Avoid gluten free dietary blunders
by Cindy Swan on October 2nd, 2009
For people with diagnosed celiac disease or autoimmune related gluten intolerance, eating a gluten free diet is not optional. It’s the only medical treatment currently available and requires 100 percent lifelong adherence.
In addition, other conditions frequently occur alongside celiac disease and gluten intolerance. Maintaining health requires attention to lifestyle behaviors and adequate nutrition that will improve quality of life and prevent complications. The following three tips will ensure success eating gluten free.
1. Self education – Take personal responsibility.
Read Labels before purchase
Choose whole foods that are naturally gluten free and cook from scratch when possible
Speak to restaurant chefs directly – call ahead
Check online resources and qualify references as credible
Invest in nutrition focused gluten free cookbooks
Ask for educational materials from qualified practitioners
Visit the CSA website and local CSA Support Groups
Visit the NFCA website and events
Enlist the support of others that have established long term gluten free health
Avoid gluten free junk food.Conditions such as Candida, diabetes, thyroid disease, depression, hyperactivity, yeast infections, anemia, IBS, and nutritional deficiencies commonly coexist in celiac patients. Home cooked recipes from healthful ingredients offer greater nutrition and are easier on the pocketbook than the array of gluten free labeled boxes appearing on store shelves.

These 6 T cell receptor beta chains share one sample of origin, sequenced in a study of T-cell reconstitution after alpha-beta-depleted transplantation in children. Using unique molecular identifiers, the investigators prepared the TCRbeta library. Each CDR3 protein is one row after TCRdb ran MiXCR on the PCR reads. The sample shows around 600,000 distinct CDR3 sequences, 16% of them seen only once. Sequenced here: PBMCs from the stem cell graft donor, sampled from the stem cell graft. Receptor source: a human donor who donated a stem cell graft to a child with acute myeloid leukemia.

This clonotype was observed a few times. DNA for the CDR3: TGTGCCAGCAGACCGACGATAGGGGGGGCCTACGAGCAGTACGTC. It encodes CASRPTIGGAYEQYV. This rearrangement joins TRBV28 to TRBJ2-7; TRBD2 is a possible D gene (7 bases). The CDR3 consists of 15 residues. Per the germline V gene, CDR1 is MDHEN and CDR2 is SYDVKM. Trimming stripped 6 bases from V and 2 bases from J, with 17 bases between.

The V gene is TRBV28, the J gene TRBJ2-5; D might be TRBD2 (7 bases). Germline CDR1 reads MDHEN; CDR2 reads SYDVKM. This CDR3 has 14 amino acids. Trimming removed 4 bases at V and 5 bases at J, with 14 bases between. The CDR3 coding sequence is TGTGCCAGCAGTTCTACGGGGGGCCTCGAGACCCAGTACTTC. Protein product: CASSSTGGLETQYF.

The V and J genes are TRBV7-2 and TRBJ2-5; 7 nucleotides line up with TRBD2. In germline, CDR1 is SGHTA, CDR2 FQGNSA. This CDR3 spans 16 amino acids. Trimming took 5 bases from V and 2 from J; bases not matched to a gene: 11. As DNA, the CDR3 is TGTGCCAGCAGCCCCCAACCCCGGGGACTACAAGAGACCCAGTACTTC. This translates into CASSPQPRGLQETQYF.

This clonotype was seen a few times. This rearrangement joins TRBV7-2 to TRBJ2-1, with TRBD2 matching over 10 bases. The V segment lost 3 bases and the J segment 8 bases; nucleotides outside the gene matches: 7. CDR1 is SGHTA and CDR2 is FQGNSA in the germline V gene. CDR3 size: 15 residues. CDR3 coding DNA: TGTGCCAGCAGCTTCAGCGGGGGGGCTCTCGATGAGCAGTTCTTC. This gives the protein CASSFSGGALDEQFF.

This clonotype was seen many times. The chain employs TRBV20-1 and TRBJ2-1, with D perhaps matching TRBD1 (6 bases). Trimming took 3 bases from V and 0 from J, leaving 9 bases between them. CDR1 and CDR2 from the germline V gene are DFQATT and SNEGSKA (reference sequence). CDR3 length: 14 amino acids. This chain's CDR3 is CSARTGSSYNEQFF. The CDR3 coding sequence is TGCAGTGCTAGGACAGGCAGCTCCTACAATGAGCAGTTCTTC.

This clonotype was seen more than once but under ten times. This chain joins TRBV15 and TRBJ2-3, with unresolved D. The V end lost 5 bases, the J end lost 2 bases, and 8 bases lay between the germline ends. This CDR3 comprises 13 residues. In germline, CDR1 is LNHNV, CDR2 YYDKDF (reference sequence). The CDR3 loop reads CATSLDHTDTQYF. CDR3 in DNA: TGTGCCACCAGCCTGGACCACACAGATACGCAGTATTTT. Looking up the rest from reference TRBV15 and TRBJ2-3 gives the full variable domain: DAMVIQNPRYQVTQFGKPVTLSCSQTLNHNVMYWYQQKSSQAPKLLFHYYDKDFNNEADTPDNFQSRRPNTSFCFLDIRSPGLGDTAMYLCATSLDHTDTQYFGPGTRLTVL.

2. Watch for these ingredients that are common in prepackaged gluten free choices, despite their prevalence in health food stores:
Sugar, organic sugar, raw sugar, evaporated cane juice (it’s all cane sugar regardless of its green value)
Starches, such as potato, tapioca, and corn
Excessive amounts of fat, especially hydrogenated and trans fatsEaten regularly, such ingredients offer little nutritional value or fiber and can have a negative impact on coexisting conditions such as diabetes, Candida, IBS, and nutritional deficiencies, in addition to leading to extra calories and unhealthy weight gain.
3. Choose foods that represent the colors of the rainbow.
All fresh vegetables, fruit, and berries
Proteins such as lean poultry, lamb, eggs, organic non GMO tofu, and cold water fish
Other protein and fiber sources such as, nuts, seeds, and legumes
Whole gluten free grains, such as buckwheat, quinoa, and wild rice
Essential fatty acids such as expeller pressed olive oil
Low lactose containing dairy (if tolerated); try goat cheese, parmesan, and plain unsweetened yogurt mixed with fresh berries and sliced almondsRemember, adequate nutrition is just as important as avoiding gluten. Eating whole foods and meals prepared from scratch taste good, are easier on the pocket book, and non gluten free friends and family will enjoy eating them as well! Educate oneself, avoid gluten free junk food, and eat the colors of the rainbow for better health.
Author Information: Cindy Swan, Billings, MT
Cindy Swan, Lifestyle Coach,
Billings GF Reporter for Examiner.com: http://www.examiner.com/x-9892-Billings-Gluten-Free-Examiner